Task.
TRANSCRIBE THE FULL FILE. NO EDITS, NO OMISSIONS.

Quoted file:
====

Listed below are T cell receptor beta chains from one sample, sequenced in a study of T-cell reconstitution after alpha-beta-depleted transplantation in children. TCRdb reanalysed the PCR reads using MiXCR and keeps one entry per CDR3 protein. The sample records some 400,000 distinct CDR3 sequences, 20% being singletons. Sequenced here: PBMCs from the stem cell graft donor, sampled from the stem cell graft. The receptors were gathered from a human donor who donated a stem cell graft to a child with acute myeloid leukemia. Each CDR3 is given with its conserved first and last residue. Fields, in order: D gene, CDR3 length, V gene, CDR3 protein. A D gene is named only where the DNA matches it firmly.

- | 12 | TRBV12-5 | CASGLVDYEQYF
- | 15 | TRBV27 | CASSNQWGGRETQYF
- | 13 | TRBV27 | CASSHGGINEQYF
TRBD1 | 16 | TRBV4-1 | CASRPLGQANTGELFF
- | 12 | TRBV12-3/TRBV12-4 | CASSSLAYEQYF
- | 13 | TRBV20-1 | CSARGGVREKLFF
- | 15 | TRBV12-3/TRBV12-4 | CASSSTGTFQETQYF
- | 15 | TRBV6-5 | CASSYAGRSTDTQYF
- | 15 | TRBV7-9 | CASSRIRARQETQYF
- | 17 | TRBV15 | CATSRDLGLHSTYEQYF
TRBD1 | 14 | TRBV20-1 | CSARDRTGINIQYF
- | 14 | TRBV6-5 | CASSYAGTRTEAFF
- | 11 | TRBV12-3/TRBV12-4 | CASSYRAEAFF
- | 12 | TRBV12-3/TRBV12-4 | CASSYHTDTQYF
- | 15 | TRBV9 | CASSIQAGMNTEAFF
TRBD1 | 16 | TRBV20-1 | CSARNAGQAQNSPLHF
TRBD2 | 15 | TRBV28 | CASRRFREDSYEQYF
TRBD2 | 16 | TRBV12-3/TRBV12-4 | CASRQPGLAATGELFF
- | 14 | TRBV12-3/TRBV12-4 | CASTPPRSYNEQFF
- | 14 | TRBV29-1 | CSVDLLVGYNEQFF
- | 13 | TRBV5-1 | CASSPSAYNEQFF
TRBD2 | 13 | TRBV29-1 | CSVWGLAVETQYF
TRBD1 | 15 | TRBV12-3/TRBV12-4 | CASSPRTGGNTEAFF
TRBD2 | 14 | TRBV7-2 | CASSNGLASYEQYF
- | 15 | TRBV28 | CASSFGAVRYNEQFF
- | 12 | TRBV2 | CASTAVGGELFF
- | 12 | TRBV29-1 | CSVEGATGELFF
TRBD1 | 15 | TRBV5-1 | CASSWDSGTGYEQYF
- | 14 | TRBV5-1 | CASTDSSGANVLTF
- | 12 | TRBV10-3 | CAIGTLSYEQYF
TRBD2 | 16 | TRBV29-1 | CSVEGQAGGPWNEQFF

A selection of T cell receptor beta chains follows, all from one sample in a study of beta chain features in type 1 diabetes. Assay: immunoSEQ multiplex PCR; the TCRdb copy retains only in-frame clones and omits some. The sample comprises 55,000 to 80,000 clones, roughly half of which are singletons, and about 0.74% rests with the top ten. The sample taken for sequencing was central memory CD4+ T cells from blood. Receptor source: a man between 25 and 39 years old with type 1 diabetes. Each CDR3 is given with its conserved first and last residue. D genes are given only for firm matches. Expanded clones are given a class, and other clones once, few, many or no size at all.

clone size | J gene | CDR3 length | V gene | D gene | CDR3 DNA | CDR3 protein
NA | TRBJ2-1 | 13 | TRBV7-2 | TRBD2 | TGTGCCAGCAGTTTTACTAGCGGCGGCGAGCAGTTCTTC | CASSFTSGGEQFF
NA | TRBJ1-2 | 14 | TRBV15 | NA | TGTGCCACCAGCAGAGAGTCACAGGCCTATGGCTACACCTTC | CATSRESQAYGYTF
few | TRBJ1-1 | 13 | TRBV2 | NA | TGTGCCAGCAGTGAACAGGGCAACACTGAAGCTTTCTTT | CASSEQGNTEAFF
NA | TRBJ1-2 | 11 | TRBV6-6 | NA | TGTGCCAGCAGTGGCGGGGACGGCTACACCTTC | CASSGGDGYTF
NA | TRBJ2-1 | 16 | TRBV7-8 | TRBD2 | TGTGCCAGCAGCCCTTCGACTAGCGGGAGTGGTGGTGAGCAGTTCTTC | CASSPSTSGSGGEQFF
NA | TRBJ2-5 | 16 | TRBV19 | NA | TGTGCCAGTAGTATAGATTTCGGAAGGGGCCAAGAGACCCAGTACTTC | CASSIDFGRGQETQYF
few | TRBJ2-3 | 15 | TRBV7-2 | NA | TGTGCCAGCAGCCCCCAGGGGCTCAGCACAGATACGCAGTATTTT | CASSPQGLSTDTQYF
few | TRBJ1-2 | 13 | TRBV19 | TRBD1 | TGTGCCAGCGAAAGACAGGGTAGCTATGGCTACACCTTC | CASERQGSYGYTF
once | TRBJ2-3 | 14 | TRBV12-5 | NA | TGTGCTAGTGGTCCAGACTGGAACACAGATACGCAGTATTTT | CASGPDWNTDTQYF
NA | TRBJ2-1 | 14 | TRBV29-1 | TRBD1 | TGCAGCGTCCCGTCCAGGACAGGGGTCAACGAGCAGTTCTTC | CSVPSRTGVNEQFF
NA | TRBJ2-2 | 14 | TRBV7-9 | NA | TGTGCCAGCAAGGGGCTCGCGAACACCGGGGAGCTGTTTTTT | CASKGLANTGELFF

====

Listed below are T cell receptor beta chains from one sample, sequenced in a study of T-cell reconstitution after alpha-beta-depleted transplantation in children. TCRdb reanalysed the PCR reads using MiXCR and keeps one entry per CDR3 protein. The sample records some 400,000 distinct CDR3 sequences, 20% being singletons. Sequenced here: PBMCs from the stem cell graft donor, sampled from the stem cell graft. The receptors were gathered from a human donor who donated a stem cell graft to a child with acute myeloid leukemia. Each CDR3 is given with its conserved first and last residue. Fields, in order: D gene, CDR3 length, V gene, CDR3 protein. A D gene is named only where the DNA matches it firmly.

- | 12 | TRBV12-5 | CASGLVDYEQYF
- | 15 | TRBV27 | CASSNQWGGRETQYF
- | 13 | TRBV27 | CASSHGGINEQYF
TRBD1 | 16 | TRBV4-1 | CASRPLGQANTGELFF
- | 12 | TRBV12-3/TRBV12-4 | CASSSLAYEQYF
- | 13 | TRBV20-1 | CSARGGVREKLFF
- | 15 | TRBV12-3/TRBV12-4 | CASSSTGTFQETQYF
- | 15 | TRBV6-5 | CASSYAGRSTDTQYF
- | 15 | TRBV7-9 | CASSRIRARQETQYF
- | 17 | TRBV15 | CATSRDLGLHSTYEQYF
TRBD1 | 14 | TRBV20-1 | CSARDRTGINIQYF
- | 14 | TRBV6-5 | CASSYAGTRTEAFF
- | 11 | TRBV12-3/TRBV12-4 | CASSYRAEAFF
- | 12 | TRBV12-3/TRBV12-4 | CASSYHTDTQYF
- | 15 | TRBV9 | CASSIQAGMNTEAFF
TRBD1 | 16 | TRBV20-1 | CSARNAGQAQNSPLHF
TRBD2 | 15 | TRBV28 | CASRRFREDSYEQYF
TRBD2 | 16 | TRBV12-3/TRBV12-4 | CASRQPGLAATGELFF
- | 14 | TRBV12-3/TRBV12-4 | CASTPPRSYNEQFF
- | 14 | TRBV29-1 | CSVDLLVGYNEQFF
- | 13 | TRBV5-1 | CASSPSAYNEQFF
TRBD2 | 13 | TRBV29-1 | CSVWGLAVETQYF
TRBD1 | 15 | TRBV12-3/TRBV12-4 | CASSPRTGGNTEAFF
TRBD2 | 14 | TRBV7-2 | CASSNGLASYEQYF
- | 15 | TRBV28 | CASSFGAVRYNEQFF
- | 12 | TRBV2 | CASTAVGGELFF
- | 12 | TRBV29-1 | CSVEGATGELFF
TRBD1 | 15 | TRBV5-1 | CASSWDSGTGYEQYF
- | 14 | TRBV5-1 | CASTDSSGANVLTF
- | 12 | TRBV10-3 | CAIGTLSYEQYF
TRBD2 | 16 | TRBV29-1 | CSVEGQAGGPWNEQFF

A selection of T cell receptor beta chains follows, all from one sample in a study of beta chain features in type 1 diabetes. Assay: immunoSEQ multiplex PCR; the TCRdb copy retains only in-frame clones and omits some. The sample comprises 55,000 to 80,000 clones, roughly half of which are singletons, and about 0.74% rests with the top ten. The sample taken for sequencing was central memory CD4+ T cells from blood. Receptor source: a man between 25 and 39 years old with type 1 diabetes. Each CDR3 is given with its conserved first and last residue. D genes are given only for firm matches. Expanded clones are given a class, and other clones once, few, many or no size at all.

clone size | J gene | CDR3 length | V gene | D gene | CDR3 DNA | CDR3 protein
NA | TRBJ2-1 | 13 | TRBV7-2 | TRBD2 | TGTGCCAGCAGTTTTACTAGCGGCGGCGAGCAGTTCTTC | CASSFTSGGEQFF
NA | TRBJ1-2 | 14 | TRBV15 | NA | TGTGCCACCAGCAGAGAGTCACAGGCCTATGGCTACACCTTC | CATSRESQAYGYTF
few | TRBJ1-1 | 13 | TRBV2 | NA | TGTGCCAGCAGTGAACAGGGCAACACTGAAGCTTTCTTT | CASSEQGNTEAFF
NA | TRBJ1-2 | 11 | TRBV6-6 | NA | TGTGCCAGCAGTGGCGGGGACGGCTACACCTTC | CASSGGDGYTF
NA | TRBJ2-1 | 16 | TRBV7-8 | TRBD2 | TGTGCCAGCAGCCCTTCGACTAGCGGGAGTGGTGGTGAGCAGTTCTTC | CASSPSTSGSGGEQFF
NA | TRBJ2-5 | 16 | TRBV19 | NA | TGTGCCAGTAGTATAGATTTCGGAAGGGGCCAAGAGACCCAGTACTTC | CASSIDFGRGQETQYF
few | TRBJ2-3 | 15 | TRBV7-2 | NA | TGTGCCAGCAGCCCCCAGGGGCTCAGCACAGATACGCAGTATTTT | CASSPQGLSTDTQYF
few | TRBJ1-2 | 13 | TRBV19 | TRBD1 | TGTGCCAGCGAAAGACAGGGTAGCTATGGCTACACCTTC | CASERQGSYGYTF
once | TRBJ2-3 | 14 | TRBV12-5 | NA | TGTGCTAGTGGTCCAGACTGGAACACAGATACGCAGTATTTT | CASGPDWNTDTQYF
NA | TRBJ2-1 | 14 | TRBV29-1 | TRBD1 | TGCAGCGTCCCGTCCAGGACAGGGGTCAACGAGCAGTTCTTC | CSVPSRTGVNEQFF
NA | TRBJ2-2 | 14 | TRBV7-9 | NA | TGTGCCAGCAAGGGGCTCGCGAACACCGGGGAGCTGTTTTTT | CASKGLANTGELFF